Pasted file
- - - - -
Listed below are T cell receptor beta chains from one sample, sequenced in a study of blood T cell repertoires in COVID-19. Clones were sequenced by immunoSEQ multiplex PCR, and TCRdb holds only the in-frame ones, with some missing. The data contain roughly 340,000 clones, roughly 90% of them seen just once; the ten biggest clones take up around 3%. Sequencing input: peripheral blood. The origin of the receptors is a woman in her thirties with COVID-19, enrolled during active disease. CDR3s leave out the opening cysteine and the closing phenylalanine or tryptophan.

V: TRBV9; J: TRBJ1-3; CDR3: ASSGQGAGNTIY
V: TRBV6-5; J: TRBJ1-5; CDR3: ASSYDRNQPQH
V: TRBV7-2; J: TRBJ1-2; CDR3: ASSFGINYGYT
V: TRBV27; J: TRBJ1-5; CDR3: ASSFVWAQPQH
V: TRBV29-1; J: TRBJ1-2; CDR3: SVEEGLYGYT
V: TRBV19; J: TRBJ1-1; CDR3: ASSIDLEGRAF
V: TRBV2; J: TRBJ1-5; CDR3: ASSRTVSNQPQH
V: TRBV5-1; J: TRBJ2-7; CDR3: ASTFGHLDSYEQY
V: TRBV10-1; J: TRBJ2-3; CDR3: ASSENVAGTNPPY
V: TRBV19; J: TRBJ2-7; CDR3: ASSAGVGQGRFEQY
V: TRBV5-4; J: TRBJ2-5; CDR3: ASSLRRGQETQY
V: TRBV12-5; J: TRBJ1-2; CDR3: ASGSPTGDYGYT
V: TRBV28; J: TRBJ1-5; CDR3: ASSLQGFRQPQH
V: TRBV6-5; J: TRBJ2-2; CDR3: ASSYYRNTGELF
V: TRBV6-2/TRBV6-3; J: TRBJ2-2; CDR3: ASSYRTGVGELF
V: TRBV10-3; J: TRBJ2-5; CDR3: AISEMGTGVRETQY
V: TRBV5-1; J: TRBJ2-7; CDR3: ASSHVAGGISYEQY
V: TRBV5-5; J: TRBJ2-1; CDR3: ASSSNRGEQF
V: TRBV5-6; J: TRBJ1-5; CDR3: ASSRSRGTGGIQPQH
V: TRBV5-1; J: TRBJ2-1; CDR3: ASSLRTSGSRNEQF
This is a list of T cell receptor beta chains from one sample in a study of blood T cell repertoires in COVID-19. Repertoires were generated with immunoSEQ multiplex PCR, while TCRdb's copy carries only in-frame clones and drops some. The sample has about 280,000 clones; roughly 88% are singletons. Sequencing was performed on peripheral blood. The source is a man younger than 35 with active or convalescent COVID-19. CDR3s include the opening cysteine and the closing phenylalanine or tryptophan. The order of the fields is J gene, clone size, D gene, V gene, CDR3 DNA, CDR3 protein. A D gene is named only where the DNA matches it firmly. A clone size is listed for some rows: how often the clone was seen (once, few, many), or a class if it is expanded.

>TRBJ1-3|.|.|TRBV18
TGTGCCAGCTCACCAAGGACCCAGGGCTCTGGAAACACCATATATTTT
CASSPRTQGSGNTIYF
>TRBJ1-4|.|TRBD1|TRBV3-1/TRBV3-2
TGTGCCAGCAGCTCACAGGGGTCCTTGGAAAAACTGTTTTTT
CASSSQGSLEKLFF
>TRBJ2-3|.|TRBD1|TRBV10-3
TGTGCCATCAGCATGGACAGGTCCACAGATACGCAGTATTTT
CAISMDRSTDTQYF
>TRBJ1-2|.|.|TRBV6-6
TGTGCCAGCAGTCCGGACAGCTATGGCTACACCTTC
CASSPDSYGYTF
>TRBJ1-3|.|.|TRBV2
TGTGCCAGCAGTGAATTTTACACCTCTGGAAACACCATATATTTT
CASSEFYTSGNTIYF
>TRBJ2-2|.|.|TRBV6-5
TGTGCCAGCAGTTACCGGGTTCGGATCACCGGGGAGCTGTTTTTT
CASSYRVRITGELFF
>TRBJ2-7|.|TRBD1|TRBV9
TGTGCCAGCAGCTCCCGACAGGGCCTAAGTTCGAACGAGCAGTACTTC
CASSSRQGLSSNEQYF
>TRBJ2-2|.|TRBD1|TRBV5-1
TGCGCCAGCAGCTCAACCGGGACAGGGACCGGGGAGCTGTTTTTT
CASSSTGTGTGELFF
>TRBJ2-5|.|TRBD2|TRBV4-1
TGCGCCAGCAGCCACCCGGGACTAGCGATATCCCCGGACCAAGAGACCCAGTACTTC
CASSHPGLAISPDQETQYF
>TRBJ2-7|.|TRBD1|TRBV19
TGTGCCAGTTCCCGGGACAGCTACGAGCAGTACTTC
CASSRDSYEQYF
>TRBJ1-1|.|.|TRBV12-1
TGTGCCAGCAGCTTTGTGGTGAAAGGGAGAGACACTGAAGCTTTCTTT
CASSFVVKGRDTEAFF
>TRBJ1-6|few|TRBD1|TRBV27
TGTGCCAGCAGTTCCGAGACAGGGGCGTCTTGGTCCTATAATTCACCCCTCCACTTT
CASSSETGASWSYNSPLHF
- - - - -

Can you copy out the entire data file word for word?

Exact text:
Listed below are T cell receptor beta chains from one sample, sequenced in a study of blood T cell repertoires in COVID-19. Clones were sequenced by immunoSEQ multiplex PCR, and TCRdb holds only the in-frame ones, with some missing. The data contain roughly 340,000 clones, roughly 90% of them seen just once; the ten biggest clones take up around 3%. Sequencing input: peripheral blood. The origin of the receptors is a woman in her thirties with COVID-19, enrolled during active disease. CDR3s leave out the opening cysteine and the closing phenylalanine or tryptophan.

V: TRBV9; J: TRBJ1-3; CDR3: ASSGQGAGNTIY
V: TRBV6-5; J: TRBJ1-5; CDR3: ASSYDRNQPQH
V: TRBV7-2; J: TRBJ1-2; CDR3: ASSFGINYGYT
V: TRBV27; J: TRBJ1-5; CDR3: ASSFVWAQPQH
V: TRBV29-1; J: TRBJ1-2; CDR3: SVEEGLYGYT
V: TRBV19; J: TRBJ1-1; CDR3: ASSIDLEGRAF
V: TRBV2; J: TRBJ1-5; CDR3: ASSRTVSNQPQH
V: TRBV5-1; J: TRBJ2-7; CDR3: ASTFGHLDSYEQY
V: TRBV10-1; J: TRBJ2-3; CDR3: ASSENVAGTNPPY
V: TRBV19; J: TRBJ2-7; CDR3: ASSAGVGQGRFEQY
V: TRBV5-4; J: TRBJ2-5; CDR3: ASSLRRGQETQY
V: TRBV12-5; J: TRBJ1-2; CDR3: ASGSPTGDYGYT
V: TRBV28; J: TRBJ1-5; CDR3: ASSLQGFRQPQH
V: TRBV6-5; J: TRBJ2-2; CDR3: ASSYYRNTGELF
V: TRBV6-2/TRBV6-3; J: TRBJ2-2; CDR3: ASSYRTGVGELF
V: TRBV10-3; J: TRBJ2-5; CDR3: AISEMGTGVRETQY
V: TRBV5-1; J: TRBJ2-7; CDR3: ASSHVAGGISYEQY
V: TRBV5-5; J: TRBJ2-1; CDR3: ASSSNRGEQF
V: TRBV5-6; J: TRBJ1-5; CDR3: ASSRSRGTGGIQPQH
V: TRBV5-1; J: TRBJ2-1; CDR3: ASSLRTSGSRNEQF
This is a list of T cell receptor beta chains from one sample in a study of blood T cell repertoires in COVID-19. Repertoires were generated with immunoSEQ multiplex PCR, while TCRdb's copy carries only in-frame clones and drops some. The sample has about 280,000 clones; roughly 88% are singletons. Sequencing was performed on peripheral blood. The source is a man younger than 35 with active or convalescent COVID-19. CDR3s include the opening cysteine and the closing phenylalanine or tryptophan. The order of the fields is J gene, clone size, D gene, V gene, CDR3 DNA, CDR3 protein. A D gene is named only where the DNA matches it firmly. A clone size is listed for some rows: how often the clone was seen (once, few, many), or a class if it is expanded.

>TRBJ1-3|.|.|TRBV18
TGTGCCAGCTCACCAAGGACCCAGGGCTCTGGAAACACCATATATTTT
CASSPRTQGSGNTIYF
>TRBJ1-4|.|TRBD1|TRBV3-1/TRBV3-2
TGTGCCAGCAGCTCACAGGGGTCCTTGGAAAAACTGTTTTTT
CASSSQGSLEKLFF
>TRBJ2-3|.|TRBD1|TRBV10-3
TGTGCCATCAGCATGGACAGGTCCACAGATACGCAGTATTTT
CAISMDRSTDTQYF
>TRBJ1-2|.|.|TRBV6-6
TGTGCCAGCAGTCCGGACAGCTATGGCTACACCTTC
CASSPDSYGYTF
>TRBJ1-3|.|.|TRBV2
TGTGCCAGCAGTGAATTTTACACCTCTGGAAACACCATATATTTT
CASSEFYTSGNTIYF
>TRBJ2-2|.|.|TRBV6-5
TGTGCCAGCAGTTACCGGGTTCGGATCACCGGGGAGCTGTTTTTT
CASSYRVRITGELFF
>TRBJ2-7|.|TRBD1|TRBV9
TGTGCCAGCAGCTCCCGACAGGGCCTAAGTTCGAACGAGCAGTACTTC
CASSSRQGLSSNEQYF
>TRBJ2-2|.|TRBD1|TRBV5-1
TGCGCCAGCAGCTCAACCGGGACAGGGACCGGGGAGCTGTTTTTT
CASSSTGTGTGELFF
>TRBJ2-5|.|TRBD2|TRBV4-1
TGCGCCAGCAGCCACCCGGGACTAGCGATATCCCCGGACCAAGAGACCCAGTACTTC
CASSHPGLAISPDQETQYF
>TRBJ2-7|.|TRBD1|TRBV19
TGTGCCAGTTCCCGGGACAGCTACGAGCAGTACTTC
CASSRDSYEQYF
>TRBJ1-1|.|.|TRBV12-1
TGTGCCAGCAGCTTTGTGGTGAAAGGGAGAGACACTGAAGCTTTCTTT
CASSFVVKGRDTEAFF
>TRBJ1-6|few|TRBD1|TRBV27
TGTGCCAGCAGTTCCGAGACAGGGGCGTCTTGGTCCTATAATTCACCCCTCCACTTT
CASSSETGASWSYNSPLHF